Free {Kingdoms of War}

An outlaw, tuned to kill. A shifter, transformed from myth to monster. A prince, denied rightful claim to the throne. An assassin, adapted to survive and to kill. Four monsters, and a common enemy to unite them.

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49. Chapter Forty Eight

"Let me out, Rubin."

There was a click, and Axel looked over as Lux pushed open the door, storming past Rubin.

"Skala, go with him," he heard Rubin say. Footsteps. Rubin was standing in the doorway of the room.

"Thanks," Axel hissed. "Now he hates me."

"Hardly," Rubin snorted. "He's just embarrassed, but since neither of you were going to do anything, I figured I might as well."

"He's not embarrassed," Axel snarled. "He hates me, what the hell don't you get?" He tried breathing slowly. It wasn't working. "I told you that because I thought you could keep secrets, because I thought you could tell him and not just use it against your own allies. You really are pathetic, aren't you?"

"I wasn't doing it against you," the assassin shrugged. Just a knife. That would have been all it would've taken, to keep both he and Skala out of this, to simply dispose of Rubin at the start. He still wouldn't have done it, still would never have gone back, but that wasn't the point.

"You're not going to listen to me, are you?" he asked, sighing. Axel heard the door click shut, and shouted another death-threat after him before he slammed his head into his pillow and screamed.

 

 

"It's been a week, Axel. You need to talk to him, at least."

He ignored her. "We should get back to raiding the vault again. I've rested enough."

"You keep ignoring him," she continued.

"And that," Axel growled, "is because Rubin decided to screw everything up for me. Besides, why are you being so talkative? You're normally quieter." Why did she have to keep pushing him? He couldn't even face Lux again. Any attempt at communication would be pointless. Every wayward glance, every split-second meeting of their eyes, was awkward.

"I'm being more talkative because I need to be. Usually, you're not this stupid." She stood, her case closed. "As you said, back to work." Her silver eyes gleamed with an unusual determination, as she waited for him to drag himself to his feet. "Talk to him," she said, before stepping into the shadows.

 

 

He did, worryingly, have to talk to him. The only marginally positive thing was Skala's presence beside him: a familiar, comforting person to rely on. He'd made her promise to try and speak for him where possible: an action the younger version of himself would have viewed as pathetic and cowardly, but one that was necessary.

"I need your help." Lux seemed to look solely at Skala as he spoke. Axel concentrated on the table, tried to focus on its intricate designs and patterns. He wouldn't look at Lux, with his gentle voice, or his gloriously burning eyes, or-

"An assassination of one of Vipera's mages. One of our prisoners has revealed the identity of one of them - a man called Carsten."

Axel couldn't help but notice the way Lux looked determinedly at Skala. Like he was too disgusting to look at. It wouldn't surprise him if that was the reason, considering what Rubin had said.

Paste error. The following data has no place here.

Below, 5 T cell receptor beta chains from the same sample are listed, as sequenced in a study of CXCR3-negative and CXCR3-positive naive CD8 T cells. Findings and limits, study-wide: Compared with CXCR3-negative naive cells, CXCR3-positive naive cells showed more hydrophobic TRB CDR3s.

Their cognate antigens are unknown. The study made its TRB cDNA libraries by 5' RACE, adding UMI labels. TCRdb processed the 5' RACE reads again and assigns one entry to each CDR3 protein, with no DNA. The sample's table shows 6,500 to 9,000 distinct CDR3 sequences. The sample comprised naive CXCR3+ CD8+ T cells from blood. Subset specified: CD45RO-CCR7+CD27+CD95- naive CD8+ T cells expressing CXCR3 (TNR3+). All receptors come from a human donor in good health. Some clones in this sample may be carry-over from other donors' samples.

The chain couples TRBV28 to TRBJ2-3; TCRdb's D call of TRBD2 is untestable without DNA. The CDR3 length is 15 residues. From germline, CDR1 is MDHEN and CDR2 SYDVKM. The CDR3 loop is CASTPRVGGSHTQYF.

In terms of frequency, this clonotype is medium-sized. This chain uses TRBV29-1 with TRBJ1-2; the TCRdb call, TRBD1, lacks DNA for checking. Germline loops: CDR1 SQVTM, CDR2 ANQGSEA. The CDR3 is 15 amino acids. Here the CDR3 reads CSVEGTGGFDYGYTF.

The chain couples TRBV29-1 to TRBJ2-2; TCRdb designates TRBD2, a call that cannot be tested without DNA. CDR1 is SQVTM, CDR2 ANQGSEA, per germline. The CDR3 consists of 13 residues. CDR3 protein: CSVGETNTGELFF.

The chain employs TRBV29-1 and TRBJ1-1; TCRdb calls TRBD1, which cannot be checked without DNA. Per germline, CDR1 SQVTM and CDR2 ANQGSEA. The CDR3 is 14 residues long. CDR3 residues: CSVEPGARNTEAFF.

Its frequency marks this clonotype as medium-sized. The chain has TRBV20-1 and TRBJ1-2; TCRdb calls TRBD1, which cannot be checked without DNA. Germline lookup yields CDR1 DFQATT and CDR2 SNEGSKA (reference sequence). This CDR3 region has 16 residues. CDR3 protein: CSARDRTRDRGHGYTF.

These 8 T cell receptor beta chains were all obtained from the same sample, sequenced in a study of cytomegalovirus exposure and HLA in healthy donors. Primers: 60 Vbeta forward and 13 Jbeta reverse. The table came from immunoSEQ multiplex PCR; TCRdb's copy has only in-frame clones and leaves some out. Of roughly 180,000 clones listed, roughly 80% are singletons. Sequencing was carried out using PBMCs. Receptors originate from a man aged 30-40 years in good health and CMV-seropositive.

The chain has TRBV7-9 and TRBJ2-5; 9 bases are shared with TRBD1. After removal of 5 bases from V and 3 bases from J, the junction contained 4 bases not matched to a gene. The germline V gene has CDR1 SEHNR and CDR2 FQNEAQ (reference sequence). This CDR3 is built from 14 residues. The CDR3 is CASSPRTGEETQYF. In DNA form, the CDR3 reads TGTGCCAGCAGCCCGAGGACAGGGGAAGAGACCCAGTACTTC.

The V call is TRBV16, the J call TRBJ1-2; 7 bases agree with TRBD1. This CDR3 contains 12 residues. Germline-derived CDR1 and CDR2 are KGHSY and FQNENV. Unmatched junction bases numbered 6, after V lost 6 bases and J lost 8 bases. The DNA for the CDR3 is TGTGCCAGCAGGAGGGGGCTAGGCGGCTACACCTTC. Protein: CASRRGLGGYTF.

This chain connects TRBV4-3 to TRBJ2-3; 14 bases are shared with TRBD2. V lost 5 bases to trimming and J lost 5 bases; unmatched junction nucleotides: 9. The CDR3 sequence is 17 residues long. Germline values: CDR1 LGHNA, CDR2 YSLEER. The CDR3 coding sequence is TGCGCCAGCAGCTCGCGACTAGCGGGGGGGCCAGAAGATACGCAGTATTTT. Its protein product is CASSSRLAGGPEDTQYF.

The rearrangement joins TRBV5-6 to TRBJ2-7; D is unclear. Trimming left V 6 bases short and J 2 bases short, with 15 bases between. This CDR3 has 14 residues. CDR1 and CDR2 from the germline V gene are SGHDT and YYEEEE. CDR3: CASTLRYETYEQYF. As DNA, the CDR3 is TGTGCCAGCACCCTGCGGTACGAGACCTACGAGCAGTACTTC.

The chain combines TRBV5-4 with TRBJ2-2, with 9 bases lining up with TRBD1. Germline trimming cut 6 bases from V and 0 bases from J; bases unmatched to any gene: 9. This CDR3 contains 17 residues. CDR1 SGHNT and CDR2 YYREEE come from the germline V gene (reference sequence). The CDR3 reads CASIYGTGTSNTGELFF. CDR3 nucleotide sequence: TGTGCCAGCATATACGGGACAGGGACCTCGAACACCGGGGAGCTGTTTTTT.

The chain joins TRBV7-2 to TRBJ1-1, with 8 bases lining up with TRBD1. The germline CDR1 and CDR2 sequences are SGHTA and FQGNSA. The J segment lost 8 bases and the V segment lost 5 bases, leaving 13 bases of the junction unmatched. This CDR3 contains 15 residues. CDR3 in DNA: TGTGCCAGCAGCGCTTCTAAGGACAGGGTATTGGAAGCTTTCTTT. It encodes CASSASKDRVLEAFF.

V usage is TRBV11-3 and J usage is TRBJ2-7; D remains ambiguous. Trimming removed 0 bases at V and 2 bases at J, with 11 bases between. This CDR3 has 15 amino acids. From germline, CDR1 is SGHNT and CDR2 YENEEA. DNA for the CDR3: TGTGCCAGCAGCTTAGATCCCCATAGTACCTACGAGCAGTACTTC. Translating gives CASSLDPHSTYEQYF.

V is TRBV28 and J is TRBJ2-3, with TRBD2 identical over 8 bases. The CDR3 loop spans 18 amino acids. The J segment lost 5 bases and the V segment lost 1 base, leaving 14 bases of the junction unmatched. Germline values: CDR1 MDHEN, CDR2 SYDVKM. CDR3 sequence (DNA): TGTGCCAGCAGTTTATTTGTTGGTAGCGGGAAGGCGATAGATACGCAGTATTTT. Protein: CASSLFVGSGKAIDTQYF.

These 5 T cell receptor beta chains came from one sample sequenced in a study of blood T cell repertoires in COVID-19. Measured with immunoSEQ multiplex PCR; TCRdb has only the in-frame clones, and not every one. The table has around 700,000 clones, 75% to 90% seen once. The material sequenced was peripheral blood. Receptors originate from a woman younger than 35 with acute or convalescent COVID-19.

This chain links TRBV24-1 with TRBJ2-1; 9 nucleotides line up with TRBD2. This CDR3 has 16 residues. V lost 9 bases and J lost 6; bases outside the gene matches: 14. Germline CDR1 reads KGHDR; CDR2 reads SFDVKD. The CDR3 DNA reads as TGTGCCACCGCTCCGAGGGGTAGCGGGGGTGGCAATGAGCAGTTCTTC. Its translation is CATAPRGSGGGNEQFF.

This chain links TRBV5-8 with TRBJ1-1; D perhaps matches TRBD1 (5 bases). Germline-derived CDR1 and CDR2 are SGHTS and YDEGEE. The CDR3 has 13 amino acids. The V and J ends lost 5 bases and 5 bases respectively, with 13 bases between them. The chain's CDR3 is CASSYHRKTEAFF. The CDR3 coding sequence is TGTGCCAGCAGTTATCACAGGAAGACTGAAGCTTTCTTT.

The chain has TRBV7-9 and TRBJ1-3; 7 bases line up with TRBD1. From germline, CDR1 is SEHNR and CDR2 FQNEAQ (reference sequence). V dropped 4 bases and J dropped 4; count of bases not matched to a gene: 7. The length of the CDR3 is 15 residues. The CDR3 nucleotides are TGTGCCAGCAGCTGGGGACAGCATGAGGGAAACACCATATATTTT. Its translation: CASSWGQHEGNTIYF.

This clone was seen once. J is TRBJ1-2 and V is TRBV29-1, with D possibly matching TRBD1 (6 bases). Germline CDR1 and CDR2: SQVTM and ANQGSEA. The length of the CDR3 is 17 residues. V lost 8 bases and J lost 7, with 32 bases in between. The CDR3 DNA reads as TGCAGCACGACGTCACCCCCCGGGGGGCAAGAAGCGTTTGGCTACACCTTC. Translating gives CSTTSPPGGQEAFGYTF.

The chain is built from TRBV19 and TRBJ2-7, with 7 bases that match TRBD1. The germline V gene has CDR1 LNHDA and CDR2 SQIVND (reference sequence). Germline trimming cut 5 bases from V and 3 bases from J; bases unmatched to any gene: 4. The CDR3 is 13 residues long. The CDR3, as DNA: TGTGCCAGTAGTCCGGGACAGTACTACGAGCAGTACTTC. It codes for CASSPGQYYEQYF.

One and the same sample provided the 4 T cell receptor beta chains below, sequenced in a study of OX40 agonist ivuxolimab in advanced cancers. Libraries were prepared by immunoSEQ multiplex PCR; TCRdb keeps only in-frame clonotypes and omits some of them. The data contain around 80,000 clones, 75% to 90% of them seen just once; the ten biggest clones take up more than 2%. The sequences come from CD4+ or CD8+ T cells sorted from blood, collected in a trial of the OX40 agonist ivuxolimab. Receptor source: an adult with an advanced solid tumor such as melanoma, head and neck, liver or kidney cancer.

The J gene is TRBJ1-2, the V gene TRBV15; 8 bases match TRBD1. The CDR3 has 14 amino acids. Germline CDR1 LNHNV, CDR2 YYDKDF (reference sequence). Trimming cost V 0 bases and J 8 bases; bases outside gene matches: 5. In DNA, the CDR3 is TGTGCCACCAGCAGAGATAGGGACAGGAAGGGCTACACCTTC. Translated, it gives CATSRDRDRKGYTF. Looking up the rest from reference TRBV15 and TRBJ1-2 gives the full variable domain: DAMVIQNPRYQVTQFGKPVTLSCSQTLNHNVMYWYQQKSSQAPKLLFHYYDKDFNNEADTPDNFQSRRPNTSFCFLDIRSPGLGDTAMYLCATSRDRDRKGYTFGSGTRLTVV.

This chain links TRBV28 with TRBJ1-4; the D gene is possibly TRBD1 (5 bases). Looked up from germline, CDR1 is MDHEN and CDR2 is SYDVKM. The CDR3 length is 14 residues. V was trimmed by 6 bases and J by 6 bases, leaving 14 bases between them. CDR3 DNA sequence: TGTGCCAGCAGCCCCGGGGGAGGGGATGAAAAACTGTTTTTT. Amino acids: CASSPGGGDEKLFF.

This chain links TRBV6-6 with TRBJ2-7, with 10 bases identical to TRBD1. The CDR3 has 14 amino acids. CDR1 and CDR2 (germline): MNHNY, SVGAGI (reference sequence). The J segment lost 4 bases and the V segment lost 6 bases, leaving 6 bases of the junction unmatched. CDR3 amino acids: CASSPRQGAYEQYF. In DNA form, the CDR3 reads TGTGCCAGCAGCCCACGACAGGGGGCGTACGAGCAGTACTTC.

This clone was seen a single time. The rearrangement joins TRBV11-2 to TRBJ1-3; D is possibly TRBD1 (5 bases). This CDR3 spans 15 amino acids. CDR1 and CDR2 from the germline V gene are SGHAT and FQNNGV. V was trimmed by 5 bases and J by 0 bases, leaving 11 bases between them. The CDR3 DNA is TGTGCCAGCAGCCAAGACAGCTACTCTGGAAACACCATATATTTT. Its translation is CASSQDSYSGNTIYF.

Skala nudged him, dragging him back to reality.

"Let's go," she said, and he made a conscious effort to evade Lux's eyes as they departed from the room. Some things were simply too painful.

"You need to snap out of this, Axel. You're being stupid, and you can just talk when we get back. Right now, I need your help on this mission. Are you in, or not?"

A faint smile touched upon his miserable expression. "Always." Skala nodded, perhaps with acknowledgement, perhaps with relief. Currently, she seemed to be the only one he could rely on - just like it always had been.

"Town called Sinduke, we've been there before," she told him. "Let's go."

 

 

Fog curled around his ankles; trailing fingers of thorns clawed at the bare skin of his face. The temptation to simply destroy the path to their target was uncomfortably close, but that would alert Carsten to their presence. Assassination, he'd decided, would be a waste when capture and interrogation was so much more rewarding.

Fighting past another horde of thorns, he glanced back. Skala slipped through behind him, her face only slightly less bloodied than his own.

"I think we're almost there," he told her. "Ready?"

She nodded, and he pushed through the last wall of roses, emerging into a courtyard worthy of royalty.

Statues of marble depicted towering sentinels, dragons, griffins and strange objects Axel couldn't decipher. Roses coiled around each one with elegant fluidity, as though each plant had been grown to utter perfection: without flaw, without so much as a thorn poised incorrectly. If he liked flowers and sculptures, he would have found it breathtaking.

Behind was mansion, equally decorated. Climbing flowers covered the walls with colour that, in the day might have seemed beautiful, and in the night, seemed strange, silvery, almost.

"He's probably a nature mage," Skala speculated. Axel nodded.

"It would explain the thorns and the flowers," he muttered darkly, starting towards the courtyard.

Skala held him back.

"If he's a nature mage, he could have set traps with the power Vipera's given him. We should shadow-voyage to the end of the courtyard, just to be sure."

They both stepped backwards, sinking into the realm of darkness. The cold stung the cuts on his face with a needle-like pain. He ignored it, following Skala's presence through the dark.

Together, they emerged from the shadows, landing lightly before the mansion doors. Sharing a nod, they moved forwards, and Axel summoned black magic to his palms.

He blasted down the door.

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